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The Culture of Contentment$
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John Kenneth Galbraith

Print publication date: 2017

Print ISBN-13: 9780691171654

Published to Princeton Scholarship Online: May 2018

DOI: 10.23943/princeton/9780691171654.001.0001

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PRINTED FROM PRINCETON SCHOLARSHIP ONLINE (www.princeton.universitypressscholarship.com). (c) Copyright Princeton University Press, 2022. All Rights Reserved. An individual user may print out a PDF of a single chapter of a monograph in PRSO for personal use.date: 07 July 2022

The Culture of Contentment

The Culture of Contentment

Chapter:
(p.1) Chapter 1 The Culture of Contentment
Source:
The Culture of Contentment
Author(s):

John Kenneth Galbraith

Publisher:
Princeton University Press
DOI:10.23943/princeton/9780691171654.003.0001

This book examines what it calls the political economy of contentment. It argues that the fortunate and the favored do not contemplate and respond to their own longer-run well-being. Rather, they respond to immediate comfort and contentment. In the so-called capitalist countries, the controlling contentment and resulting belief is now that of the many, not just of the few. It operates under the guise of democracy, albeit a democracy not of all citizens but of those who, in defense of their social and economic advantage, actually go to the polls. This chapter discusses how economic life undergoes a constant process of change, and, in consequence, the same action or event occurring at different times can lead to very different results. It considers some examples throughout history, such as the economic ideas of the Physiocrats in France, the fall of communism in Eastern Europe, and Franklin D. Roosevelt's New Deal.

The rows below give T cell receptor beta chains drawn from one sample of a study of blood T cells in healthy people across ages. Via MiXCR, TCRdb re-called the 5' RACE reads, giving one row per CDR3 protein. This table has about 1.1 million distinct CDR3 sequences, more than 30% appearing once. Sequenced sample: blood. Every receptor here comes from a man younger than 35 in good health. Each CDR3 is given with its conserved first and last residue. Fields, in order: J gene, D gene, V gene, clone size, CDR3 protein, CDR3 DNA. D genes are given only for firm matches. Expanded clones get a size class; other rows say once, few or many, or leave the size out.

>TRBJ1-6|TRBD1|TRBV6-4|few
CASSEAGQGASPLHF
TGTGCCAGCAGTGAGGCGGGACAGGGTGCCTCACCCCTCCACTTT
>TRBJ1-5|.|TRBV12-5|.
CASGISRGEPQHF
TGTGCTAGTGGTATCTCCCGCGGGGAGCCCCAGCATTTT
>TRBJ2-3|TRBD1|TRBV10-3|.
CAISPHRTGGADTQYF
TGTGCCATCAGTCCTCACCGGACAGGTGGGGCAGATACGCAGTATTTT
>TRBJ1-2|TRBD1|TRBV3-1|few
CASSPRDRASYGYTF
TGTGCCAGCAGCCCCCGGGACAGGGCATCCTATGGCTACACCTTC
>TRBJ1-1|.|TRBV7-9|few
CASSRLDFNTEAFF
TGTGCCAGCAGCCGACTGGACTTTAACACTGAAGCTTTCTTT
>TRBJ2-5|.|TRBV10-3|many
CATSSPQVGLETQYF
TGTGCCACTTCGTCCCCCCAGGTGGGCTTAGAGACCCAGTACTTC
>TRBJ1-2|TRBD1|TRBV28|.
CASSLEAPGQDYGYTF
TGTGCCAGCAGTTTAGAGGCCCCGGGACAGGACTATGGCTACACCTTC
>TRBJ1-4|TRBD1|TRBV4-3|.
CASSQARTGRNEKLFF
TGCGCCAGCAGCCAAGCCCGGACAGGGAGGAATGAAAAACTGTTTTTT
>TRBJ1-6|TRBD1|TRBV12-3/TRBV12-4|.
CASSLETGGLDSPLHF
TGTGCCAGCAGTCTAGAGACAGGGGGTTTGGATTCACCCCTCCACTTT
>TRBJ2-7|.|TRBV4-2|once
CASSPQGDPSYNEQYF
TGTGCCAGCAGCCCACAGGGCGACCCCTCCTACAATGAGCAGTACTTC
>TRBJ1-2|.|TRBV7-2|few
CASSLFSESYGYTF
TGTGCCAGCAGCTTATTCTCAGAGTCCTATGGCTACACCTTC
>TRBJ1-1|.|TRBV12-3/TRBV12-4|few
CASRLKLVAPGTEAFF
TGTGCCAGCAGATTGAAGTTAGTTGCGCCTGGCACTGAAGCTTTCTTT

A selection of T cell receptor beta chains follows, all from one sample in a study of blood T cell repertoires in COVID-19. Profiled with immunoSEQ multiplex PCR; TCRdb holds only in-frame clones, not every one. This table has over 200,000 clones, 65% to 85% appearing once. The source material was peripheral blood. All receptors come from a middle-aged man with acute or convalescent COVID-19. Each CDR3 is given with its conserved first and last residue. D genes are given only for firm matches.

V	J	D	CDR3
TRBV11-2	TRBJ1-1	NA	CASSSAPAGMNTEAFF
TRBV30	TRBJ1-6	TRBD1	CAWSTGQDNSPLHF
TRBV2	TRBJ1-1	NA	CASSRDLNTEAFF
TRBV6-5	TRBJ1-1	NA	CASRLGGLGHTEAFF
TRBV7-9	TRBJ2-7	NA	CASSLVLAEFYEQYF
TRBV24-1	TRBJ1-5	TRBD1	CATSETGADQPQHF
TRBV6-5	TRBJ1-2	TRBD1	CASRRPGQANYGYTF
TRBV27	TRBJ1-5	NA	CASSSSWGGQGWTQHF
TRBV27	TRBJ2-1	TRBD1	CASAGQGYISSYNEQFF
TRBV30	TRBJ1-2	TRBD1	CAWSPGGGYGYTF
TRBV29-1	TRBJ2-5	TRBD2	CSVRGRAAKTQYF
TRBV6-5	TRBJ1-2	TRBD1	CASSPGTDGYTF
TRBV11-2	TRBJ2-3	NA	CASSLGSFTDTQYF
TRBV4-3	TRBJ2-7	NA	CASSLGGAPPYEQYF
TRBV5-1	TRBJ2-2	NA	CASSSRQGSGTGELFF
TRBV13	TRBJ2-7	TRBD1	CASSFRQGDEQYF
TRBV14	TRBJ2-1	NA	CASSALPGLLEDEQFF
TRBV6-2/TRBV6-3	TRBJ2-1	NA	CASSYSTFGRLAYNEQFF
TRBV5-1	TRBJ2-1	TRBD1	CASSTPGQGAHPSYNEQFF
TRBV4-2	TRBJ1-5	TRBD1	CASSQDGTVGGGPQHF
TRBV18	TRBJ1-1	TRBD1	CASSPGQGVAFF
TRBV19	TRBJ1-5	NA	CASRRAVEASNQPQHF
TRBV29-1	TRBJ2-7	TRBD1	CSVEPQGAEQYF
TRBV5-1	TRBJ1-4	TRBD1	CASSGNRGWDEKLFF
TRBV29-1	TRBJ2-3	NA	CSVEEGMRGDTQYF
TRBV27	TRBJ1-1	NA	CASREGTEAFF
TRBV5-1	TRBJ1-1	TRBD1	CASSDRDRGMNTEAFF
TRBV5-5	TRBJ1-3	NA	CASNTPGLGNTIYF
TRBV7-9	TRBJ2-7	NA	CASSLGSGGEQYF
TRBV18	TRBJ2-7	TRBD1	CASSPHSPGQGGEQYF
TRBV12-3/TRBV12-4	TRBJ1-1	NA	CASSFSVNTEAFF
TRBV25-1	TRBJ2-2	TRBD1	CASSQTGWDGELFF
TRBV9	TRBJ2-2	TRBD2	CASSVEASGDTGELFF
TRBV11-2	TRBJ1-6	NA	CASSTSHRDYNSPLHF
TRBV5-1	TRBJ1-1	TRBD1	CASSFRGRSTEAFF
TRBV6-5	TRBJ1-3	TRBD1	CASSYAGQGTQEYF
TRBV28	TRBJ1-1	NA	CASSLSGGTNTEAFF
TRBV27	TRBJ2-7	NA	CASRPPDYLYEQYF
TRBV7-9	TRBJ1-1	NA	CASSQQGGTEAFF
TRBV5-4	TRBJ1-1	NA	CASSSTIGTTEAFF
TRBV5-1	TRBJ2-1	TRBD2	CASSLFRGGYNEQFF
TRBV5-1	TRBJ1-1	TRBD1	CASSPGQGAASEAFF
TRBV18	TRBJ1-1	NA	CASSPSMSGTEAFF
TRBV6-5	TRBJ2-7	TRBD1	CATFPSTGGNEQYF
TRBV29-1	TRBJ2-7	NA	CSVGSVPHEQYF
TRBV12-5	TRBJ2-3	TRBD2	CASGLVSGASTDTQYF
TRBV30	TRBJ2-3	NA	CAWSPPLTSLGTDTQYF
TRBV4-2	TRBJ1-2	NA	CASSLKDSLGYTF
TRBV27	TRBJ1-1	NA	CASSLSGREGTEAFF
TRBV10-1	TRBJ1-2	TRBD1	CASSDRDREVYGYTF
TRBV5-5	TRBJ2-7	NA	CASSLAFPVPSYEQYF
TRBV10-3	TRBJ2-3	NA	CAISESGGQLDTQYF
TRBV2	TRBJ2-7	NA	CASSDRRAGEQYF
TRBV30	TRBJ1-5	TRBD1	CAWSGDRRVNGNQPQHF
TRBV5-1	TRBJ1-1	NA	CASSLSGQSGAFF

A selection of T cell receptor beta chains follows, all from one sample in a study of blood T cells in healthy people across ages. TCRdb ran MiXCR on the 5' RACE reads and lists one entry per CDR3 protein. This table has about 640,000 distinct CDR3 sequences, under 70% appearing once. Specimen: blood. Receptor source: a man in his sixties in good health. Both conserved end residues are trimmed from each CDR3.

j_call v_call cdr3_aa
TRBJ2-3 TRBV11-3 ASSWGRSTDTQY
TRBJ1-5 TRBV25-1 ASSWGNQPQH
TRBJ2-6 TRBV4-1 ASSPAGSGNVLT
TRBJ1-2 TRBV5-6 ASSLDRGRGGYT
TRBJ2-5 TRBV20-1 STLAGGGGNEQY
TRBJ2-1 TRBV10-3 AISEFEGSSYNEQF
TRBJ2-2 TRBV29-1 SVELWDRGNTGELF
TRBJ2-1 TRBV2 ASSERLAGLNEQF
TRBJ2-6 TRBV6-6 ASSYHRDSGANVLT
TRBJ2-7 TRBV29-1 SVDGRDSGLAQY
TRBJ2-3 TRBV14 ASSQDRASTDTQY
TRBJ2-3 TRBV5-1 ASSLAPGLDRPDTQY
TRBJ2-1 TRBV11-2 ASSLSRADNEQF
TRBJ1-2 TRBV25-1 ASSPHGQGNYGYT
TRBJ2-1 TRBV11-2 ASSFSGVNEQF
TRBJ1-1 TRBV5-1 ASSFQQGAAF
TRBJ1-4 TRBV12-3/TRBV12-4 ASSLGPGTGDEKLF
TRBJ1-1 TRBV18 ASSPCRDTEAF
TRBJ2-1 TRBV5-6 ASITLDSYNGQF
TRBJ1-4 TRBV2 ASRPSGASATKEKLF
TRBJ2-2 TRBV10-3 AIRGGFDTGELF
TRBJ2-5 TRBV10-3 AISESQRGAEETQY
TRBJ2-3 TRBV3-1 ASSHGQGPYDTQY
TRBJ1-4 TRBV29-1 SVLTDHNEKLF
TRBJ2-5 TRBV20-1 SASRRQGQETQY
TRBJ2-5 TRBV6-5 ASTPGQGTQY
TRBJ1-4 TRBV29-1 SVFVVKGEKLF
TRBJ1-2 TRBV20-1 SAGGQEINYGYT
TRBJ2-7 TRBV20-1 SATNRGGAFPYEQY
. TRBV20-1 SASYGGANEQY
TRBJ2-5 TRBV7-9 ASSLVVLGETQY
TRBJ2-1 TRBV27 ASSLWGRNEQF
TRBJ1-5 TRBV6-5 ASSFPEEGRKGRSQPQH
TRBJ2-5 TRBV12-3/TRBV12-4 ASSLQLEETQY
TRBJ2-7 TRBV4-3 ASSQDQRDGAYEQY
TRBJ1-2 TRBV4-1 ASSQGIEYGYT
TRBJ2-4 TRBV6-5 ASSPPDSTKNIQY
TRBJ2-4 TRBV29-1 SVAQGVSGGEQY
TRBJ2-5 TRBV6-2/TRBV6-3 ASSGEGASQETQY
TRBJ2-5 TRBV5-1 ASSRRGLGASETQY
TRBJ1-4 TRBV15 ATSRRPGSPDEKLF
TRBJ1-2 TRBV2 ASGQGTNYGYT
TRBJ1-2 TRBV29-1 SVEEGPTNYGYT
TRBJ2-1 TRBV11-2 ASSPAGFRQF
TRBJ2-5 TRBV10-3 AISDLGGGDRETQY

Keywords:   contentment, democracy, social advantage, economic advantage, economic life, communism, Eastern Europe, Franklin D. Roosevelt, New Deal

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